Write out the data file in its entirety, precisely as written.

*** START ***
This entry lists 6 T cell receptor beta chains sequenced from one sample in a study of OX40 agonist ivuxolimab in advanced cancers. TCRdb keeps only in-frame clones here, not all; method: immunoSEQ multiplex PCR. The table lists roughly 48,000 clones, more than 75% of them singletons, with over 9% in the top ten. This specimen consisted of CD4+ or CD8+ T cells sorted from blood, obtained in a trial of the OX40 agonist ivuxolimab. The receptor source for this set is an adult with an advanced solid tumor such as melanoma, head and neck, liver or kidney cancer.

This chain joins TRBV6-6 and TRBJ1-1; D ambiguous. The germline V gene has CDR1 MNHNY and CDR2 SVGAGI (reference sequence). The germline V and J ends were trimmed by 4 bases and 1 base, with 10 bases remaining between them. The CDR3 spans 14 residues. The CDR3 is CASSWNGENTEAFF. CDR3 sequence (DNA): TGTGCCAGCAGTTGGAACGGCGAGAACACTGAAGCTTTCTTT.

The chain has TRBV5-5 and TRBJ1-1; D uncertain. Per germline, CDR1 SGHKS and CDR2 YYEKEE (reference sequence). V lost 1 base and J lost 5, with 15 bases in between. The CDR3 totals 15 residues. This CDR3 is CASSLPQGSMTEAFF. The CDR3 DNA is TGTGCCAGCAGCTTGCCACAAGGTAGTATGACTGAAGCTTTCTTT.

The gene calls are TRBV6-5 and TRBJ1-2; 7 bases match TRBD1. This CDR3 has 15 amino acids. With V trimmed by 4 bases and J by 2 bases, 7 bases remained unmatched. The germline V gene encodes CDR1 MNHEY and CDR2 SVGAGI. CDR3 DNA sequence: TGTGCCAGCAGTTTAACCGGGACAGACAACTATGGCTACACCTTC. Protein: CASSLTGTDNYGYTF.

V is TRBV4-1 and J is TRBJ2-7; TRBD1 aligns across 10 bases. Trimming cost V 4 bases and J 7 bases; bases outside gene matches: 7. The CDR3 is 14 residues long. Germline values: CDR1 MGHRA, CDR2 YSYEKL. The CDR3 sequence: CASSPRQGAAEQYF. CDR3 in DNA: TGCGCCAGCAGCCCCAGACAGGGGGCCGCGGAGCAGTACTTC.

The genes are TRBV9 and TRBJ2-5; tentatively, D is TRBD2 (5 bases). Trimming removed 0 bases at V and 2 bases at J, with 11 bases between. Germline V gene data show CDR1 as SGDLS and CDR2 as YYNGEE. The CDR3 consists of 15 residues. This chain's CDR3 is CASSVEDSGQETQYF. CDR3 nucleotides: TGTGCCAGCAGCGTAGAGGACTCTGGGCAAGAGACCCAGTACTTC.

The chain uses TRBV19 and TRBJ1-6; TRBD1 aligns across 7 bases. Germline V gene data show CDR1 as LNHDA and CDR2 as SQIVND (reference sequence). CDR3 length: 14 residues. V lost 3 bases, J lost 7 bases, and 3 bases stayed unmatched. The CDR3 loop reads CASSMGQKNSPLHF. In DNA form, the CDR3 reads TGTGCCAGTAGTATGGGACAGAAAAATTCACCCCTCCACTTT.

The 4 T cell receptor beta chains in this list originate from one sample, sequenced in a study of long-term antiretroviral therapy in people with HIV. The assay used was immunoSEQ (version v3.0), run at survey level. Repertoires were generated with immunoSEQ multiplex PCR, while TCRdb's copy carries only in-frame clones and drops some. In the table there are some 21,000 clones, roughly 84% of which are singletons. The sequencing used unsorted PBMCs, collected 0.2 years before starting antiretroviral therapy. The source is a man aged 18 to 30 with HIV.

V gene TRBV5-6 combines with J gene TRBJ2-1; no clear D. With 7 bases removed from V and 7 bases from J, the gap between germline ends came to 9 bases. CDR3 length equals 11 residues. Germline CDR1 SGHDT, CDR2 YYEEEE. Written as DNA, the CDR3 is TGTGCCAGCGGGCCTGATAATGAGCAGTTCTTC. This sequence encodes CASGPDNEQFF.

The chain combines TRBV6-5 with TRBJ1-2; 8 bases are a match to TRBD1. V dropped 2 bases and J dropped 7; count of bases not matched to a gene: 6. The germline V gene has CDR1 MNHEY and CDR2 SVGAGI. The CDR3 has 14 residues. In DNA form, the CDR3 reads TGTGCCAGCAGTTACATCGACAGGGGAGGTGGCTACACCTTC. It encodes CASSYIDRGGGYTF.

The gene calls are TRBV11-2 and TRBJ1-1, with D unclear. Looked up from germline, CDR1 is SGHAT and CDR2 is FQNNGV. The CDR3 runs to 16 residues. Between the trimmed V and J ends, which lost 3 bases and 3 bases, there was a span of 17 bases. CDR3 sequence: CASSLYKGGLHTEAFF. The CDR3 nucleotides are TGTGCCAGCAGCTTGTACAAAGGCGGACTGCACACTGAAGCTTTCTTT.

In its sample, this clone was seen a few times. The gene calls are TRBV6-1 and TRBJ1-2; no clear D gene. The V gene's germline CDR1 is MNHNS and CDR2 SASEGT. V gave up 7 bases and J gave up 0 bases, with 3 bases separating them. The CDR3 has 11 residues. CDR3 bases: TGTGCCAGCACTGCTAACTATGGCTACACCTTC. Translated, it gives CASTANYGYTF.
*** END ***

This entry lists 6 T cell receptor beta chains sequenced from one sample in a study of OX40 agonist ivuxolimab in advanced cancers. TCRdb keeps only in-frame clones here, not all; method: immunoSEQ multiplex PCR. The table lists roughly 48,000 clones, more than 75% of them singletons, with over 9% in the top ten. This specimen consisted of CD4+ or CD8+ T cells sorted from blood, obtained in a trial of the OX40 agonist ivuxolimab. The receptor source for this set is an adult with an advanced solid tumor such as melanoma, head and neck, liver or kidney cancer.

This chain joins TRBV6-6 and TRBJ1-1; D ambiguous. The germline V gene has CDR1 MNHNY and CDR2 SVGAGI (reference sequence). The germline V and J ends were trimmed by 4 bases and 1 base, with 10 bases remaining between them. The CDR3 spans 14 residues. The CDR3 is CASSWNGENTEAFF. CDR3 sequence (DNA): TGTGCCAGCAGTTGGAACGGCGAGAACACTGAAGCTTTCTTT.

The chain has TRBV5-5 and TRBJ1-1; D uncertain. Per germline, CDR1 SGHKS and CDR2 YYEKEE (reference sequence). V lost 1 base and J lost 5, with 15 bases in between. The CDR3 totals 15 residues. This CDR3 is CASSLPQGSMTEAFF. The CDR3 DNA is TGTGCCAGCAGCTTGCCACAAGGTAGTATGACTGAAGCTTTCTTT.

The gene calls are TRBV6-5 and TRBJ1-2; 7 bases match TRBD1. This CDR3 has 15 amino acids. With V trimmed by 4 bases and J by 2 bases, 7 bases remained unmatched. The germline V gene encodes CDR1 MNHEY and CDR2 SVGAGI. CDR3 DNA sequence: TGTGCCAGCAGTTTAACCGGGACAGACAACTATGGCTACACCTTC. Protein: CASSLTGTDNYGYTF.

V is TRBV4-1 and J is TRBJ2-7; TRBD1 aligns across 10 bases. Trimming cost V 4 bases and J 7 bases; bases outside gene matches: 7. The CDR3 is 14 residues long. Germline values: CDR1 MGHRA, CDR2 YSYEKL. The CDR3 sequence: CASSPRQGAAEQYF. CDR3 in DNA: TGCGCCAGCAGCCCCAGACAGGGGGCCGCGGAGCAGTACTTC.

The genes are TRBV9 and TRBJ2-5; tentatively, D is TRBD2 (5 bases). Trimming removed 0 bases at V and 2 bases at J, with 11 bases between. Germline V gene data show CDR1 as SGDLS and CDR2 as YYNGEE. The CDR3 consists of 15 residues. This chain's CDR3 is CASSVEDSGQETQYF. CDR3 nucleotides: TGTGCCAGCAGCGTAGAGGACTCTGGGCAAGAGACCCAGTACTTC.

The chain uses TRBV19 and TRBJ1-6; TRBD1 aligns across 7 bases. Germline V gene data show CDR1 as LNHDA and CDR2 as SQIVND (reference sequence). CDR3 length: 14 residues. V lost 3 bases, J lost 7 bases, and 3 bases stayed unmatched. The CDR3 loop reads CASSMGQKNSPLHF. In DNA form, the CDR3 reads TGTGCCAGTAGTATGGGACAGAAAAATTCACCCCTCCACTTT.

The 4 T cell receptor beta chains in this list originate from one sample, sequenced in a study of long-term antiretroviral therapy in people with HIV. The assay used was immunoSEQ (version v3.0), run at survey level. Repertoires were generated with immunoSEQ multiplex PCR, while TCRdb's copy carries only in-frame clones and drops some. In the table there are some 21,000 clones, roughly 84% of which are singletons. The sequencing used unsorted PBMCs, collected 0.2 years before starting antiretroviral therapy. The source is a man aged 18 to 30 with HIV.

V gene TRBV5-6 combines with J gene TRBJ2-1; no clear D. With 7 bases removed from V and 7 bases from J, the gap between germline ends came to 9 bases. CDR3 length equals 11 residues. Germline CDR1 SGHDT, CDR2 YYEEEE. Written as DNA, the CDR3 is TGTGCCAGCGGGCCTGATAATGAGCAGTTCTTC. This sequence encodes CASGPDNEQFF.

The chain combines TRBV6-5 with TRBJ1-2; 8 bases are a match to TRBD1. V dropped 2 bases and J dropped 7; count of bases not matched to a gene: 6. The germline V gene has CDR1 MNHEY and CDR2 SVGAGI. The CDR3 has 14 residues. In DNA form, the CDR3 reads TGTGCCAGCAGTTACATCGACAGGGGAGGTGGCTACACCTTC. It encodes CASSYIDRGGGYTF.

The gene calls are TRBV11-2 and TRBJ1-1, with D unclear. Looked up from germline, CDR1 is SGHAT and CDR2 is FQNNGV. The CDR3 runs to 16 residues. Between the trimmed V and J ends, which lost 3 bases and 3 bases, there was a span of 17 bases. CDR3 sequence: CASSLYKGGLHTEAFF. The CDR3 nucleotides are TGTGCCAGCAGCTTGTACAAAGGCGGACTGCACACTGAAGCTTTCTTT.

In its sample, this clone was seen a few times. The gene calls are TRBV6-1 and TRBJ1-2; no clear D gene. The V gene's germline CDR1 is MNHNS and CDR2 SASEGT. V gave up 7 bases and J gave up 0 bases, with 3 bases separating them. The CDR3 has 11 residues. CDR3 bases: TGTGCCAGCACTGCTAACTATGGCTACACCTTC. Translated, it gives CASTANYGYTF.